Although the rights and laws of loft law owners are being debated in the halls of the legislature as we write, no field of law has seen a greater slowing in development than Loft Law landlord-tenant rights. However, that does not change the fact that there have been such developments, both legislatively and in the common law. Like mainstream landlord-tenant law, Loft Law saw a significant legislative change just months prior to the revelation of the Coronavirus. To this was added another set of statutory changes in 2021, actually during the pandemic, and a handful of cases decided during that same time period.

Legislative Changes—The 2019 Law

Like for mainstream landlord-tenant law, the more dramatic statutory enactment was in 2019, but, predictably, it has taken the entire period since for case law construing it to be reported in the major research systems. While undoubtedly there is more such material in the pipeline, the cases that have already come down clarify some important points in the new legislation.

Some points, however, require no clarification. The amended Multiple Dwelling Law (MDL) §281(5)(b) now says, “A party opposing coverage pursuant to this subdivision shall bear the burden of proving the exception to coverage set forth in subparagraph (ii) of this paragraph.” Thus, under this new provision, the owner explicitly has the burden of proof that a unit is not covered by the Loft Law. This writes into the law what had existed in real life when these questions were being tried before the agencies.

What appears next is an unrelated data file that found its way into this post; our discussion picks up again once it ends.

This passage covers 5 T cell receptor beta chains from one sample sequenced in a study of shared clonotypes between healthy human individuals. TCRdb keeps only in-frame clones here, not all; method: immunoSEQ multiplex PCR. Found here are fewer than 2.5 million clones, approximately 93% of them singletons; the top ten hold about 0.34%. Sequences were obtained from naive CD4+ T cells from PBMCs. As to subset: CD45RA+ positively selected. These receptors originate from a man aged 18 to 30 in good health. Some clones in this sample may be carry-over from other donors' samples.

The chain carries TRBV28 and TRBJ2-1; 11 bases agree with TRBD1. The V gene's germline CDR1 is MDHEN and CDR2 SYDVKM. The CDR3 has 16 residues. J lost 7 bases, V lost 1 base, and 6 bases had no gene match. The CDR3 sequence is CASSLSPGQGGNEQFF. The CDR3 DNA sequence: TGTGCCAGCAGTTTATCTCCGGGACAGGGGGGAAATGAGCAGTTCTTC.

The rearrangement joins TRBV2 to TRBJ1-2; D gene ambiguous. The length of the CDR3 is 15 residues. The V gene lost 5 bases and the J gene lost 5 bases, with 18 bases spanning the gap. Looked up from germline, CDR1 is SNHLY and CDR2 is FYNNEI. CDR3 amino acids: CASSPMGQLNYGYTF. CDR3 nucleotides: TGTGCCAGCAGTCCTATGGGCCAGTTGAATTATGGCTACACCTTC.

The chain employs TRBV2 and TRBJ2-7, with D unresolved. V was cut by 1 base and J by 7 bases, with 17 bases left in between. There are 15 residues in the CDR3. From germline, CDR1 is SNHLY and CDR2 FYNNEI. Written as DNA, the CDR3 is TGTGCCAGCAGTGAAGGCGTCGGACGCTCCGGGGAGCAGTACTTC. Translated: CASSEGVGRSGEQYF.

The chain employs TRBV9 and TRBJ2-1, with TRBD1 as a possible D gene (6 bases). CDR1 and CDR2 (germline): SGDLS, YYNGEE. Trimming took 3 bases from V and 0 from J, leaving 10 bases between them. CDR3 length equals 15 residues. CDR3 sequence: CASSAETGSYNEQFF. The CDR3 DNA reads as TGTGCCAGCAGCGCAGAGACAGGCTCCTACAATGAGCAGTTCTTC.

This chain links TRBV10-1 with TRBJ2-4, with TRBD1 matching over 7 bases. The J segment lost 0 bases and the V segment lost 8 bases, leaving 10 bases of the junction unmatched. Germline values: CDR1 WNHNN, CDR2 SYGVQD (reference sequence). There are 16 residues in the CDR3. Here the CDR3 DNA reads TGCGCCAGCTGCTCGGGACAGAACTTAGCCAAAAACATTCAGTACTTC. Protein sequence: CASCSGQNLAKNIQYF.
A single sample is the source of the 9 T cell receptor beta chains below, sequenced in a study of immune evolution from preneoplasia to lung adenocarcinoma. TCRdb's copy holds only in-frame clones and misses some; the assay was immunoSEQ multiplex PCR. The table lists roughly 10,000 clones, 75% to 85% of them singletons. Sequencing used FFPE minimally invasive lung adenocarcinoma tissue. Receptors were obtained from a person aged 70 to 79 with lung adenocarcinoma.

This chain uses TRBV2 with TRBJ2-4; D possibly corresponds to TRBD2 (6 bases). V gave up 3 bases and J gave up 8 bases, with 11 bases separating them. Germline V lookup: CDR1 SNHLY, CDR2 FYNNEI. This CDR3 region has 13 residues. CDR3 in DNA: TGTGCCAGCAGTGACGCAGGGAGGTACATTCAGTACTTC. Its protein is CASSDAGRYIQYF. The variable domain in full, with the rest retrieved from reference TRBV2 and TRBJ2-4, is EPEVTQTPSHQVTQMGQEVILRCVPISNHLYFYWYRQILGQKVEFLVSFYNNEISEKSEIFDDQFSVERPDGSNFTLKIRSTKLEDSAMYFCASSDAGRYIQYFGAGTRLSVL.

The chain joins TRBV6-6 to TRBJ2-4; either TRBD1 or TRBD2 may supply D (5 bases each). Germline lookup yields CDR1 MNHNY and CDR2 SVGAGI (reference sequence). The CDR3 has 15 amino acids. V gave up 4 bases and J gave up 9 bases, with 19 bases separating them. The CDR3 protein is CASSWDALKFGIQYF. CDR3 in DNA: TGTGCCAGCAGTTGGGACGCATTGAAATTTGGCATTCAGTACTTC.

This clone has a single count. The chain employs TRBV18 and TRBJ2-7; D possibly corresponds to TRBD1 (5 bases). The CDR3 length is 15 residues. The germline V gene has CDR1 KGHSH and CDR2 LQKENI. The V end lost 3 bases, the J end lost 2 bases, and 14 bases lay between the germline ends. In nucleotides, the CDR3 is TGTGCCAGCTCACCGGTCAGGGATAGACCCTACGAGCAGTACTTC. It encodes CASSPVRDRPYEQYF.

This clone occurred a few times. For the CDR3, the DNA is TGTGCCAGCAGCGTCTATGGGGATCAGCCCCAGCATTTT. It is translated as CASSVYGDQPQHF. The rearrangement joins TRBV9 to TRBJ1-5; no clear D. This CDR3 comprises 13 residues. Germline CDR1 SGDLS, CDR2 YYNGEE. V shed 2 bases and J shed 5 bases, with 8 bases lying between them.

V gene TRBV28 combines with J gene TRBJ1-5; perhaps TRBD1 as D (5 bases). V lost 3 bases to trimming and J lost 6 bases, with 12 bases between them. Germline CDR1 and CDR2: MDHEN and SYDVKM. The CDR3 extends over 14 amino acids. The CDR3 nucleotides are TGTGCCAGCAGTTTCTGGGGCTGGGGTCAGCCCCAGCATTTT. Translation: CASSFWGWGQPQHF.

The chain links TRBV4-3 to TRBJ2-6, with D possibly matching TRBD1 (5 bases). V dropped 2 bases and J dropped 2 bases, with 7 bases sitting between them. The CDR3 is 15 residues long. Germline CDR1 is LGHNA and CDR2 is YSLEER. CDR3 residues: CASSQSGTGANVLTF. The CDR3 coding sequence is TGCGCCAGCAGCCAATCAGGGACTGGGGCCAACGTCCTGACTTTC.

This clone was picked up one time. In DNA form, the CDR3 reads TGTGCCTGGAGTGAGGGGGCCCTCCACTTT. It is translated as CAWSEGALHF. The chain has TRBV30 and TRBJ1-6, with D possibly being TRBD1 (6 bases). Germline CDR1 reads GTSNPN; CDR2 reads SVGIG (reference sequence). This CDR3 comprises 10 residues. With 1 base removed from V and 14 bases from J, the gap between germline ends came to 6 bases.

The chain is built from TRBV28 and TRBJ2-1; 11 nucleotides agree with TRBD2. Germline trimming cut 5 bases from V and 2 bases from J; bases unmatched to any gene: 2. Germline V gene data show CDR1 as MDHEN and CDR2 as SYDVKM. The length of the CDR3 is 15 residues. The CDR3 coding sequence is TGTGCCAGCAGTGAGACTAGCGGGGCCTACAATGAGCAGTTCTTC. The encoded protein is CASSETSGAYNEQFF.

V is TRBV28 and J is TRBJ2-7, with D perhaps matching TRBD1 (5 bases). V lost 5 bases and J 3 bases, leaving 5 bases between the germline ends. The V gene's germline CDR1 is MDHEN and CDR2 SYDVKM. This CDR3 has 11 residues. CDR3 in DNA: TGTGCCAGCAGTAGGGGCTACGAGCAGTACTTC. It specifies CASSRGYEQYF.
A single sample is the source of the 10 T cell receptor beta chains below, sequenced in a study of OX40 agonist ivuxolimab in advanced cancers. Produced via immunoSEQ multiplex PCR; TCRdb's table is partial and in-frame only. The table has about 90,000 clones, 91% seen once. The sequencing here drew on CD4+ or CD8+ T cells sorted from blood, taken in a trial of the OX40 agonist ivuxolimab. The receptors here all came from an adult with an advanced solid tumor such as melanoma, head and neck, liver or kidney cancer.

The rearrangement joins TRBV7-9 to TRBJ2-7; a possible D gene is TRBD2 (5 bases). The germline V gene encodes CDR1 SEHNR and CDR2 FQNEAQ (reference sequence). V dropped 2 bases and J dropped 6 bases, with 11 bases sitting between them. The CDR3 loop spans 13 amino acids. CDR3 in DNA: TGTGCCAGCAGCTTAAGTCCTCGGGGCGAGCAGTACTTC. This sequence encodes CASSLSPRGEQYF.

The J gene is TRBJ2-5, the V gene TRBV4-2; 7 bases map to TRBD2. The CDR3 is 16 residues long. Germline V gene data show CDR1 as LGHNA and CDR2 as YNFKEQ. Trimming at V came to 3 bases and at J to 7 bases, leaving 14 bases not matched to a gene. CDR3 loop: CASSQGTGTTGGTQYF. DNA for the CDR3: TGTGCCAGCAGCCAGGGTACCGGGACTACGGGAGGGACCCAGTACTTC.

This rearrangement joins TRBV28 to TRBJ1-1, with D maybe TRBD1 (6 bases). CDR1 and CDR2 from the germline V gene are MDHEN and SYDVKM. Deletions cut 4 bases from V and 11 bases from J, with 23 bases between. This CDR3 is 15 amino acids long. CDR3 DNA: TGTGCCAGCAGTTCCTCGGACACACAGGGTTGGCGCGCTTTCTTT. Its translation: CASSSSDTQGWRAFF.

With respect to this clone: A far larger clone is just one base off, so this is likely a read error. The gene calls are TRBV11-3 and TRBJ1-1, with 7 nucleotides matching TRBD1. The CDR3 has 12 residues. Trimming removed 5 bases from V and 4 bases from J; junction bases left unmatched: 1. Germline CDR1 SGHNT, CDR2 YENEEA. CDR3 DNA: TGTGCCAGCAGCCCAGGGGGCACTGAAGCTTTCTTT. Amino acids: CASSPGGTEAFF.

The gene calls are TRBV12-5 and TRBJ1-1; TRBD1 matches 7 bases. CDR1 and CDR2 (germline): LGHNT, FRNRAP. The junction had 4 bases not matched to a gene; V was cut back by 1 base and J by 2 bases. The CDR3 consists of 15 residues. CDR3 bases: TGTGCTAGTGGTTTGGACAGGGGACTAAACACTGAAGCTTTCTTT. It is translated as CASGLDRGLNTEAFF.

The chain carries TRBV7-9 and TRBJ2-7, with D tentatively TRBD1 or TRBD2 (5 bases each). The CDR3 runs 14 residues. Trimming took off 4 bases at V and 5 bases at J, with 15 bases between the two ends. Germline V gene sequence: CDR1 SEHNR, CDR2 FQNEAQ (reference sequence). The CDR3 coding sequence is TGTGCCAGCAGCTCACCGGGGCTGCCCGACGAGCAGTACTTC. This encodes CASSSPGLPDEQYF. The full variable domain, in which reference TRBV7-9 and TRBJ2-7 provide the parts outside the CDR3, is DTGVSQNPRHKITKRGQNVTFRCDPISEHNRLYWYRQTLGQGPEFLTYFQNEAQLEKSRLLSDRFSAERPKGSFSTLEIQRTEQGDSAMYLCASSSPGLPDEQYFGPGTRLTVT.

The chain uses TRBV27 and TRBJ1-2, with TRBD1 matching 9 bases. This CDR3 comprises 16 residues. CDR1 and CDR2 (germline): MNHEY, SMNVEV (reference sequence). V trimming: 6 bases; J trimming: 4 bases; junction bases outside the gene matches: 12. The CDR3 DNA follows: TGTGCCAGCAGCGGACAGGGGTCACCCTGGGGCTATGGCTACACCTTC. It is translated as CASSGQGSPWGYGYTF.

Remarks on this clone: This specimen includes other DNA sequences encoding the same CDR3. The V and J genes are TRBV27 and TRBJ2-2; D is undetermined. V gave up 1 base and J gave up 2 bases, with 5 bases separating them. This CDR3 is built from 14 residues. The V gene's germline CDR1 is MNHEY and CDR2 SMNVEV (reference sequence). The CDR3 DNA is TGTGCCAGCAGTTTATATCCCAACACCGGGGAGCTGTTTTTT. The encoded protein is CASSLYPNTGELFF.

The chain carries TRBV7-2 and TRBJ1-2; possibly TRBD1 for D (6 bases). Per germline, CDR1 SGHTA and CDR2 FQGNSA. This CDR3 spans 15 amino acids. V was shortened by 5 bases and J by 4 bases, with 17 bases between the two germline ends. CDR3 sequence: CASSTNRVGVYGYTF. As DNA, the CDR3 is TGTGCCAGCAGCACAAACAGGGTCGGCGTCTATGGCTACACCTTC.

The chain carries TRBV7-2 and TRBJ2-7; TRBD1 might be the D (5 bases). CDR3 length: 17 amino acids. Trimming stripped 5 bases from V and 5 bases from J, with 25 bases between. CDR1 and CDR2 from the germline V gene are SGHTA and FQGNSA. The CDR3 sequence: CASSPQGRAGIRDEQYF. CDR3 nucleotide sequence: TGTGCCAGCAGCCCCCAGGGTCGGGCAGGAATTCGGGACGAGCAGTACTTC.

It used to be that the owner was treated as if it has the burden of proof to get out of the system. This change makes sure that the owner has just that burden. In this regard, it makes Loft Law more like rent stabilization law has been since 1987: The owner of a dwelling unit where rent stabilization coverage might apply, also has for purposes of rent stabilization law, the burden of proving that the unit is for some reason exempt from coverage. (See Rent Stabilization Code §2520.11). Under this new provision of the law, in both Loft Law and in Rent Stabilization, the owner now has the burden to prove that such laws do not apply to the questioned unit.

In a major development, the in the same statute, the Legislature abolished Multiple Dwelling Law §282-a(1) which had created a deadline for the filing of applications with the Loft Board to register units as subject to the Loft Law. This abolition of filing deadlines works together with the addition in the same enactment of additional portions of the city where the Loft Law now applies.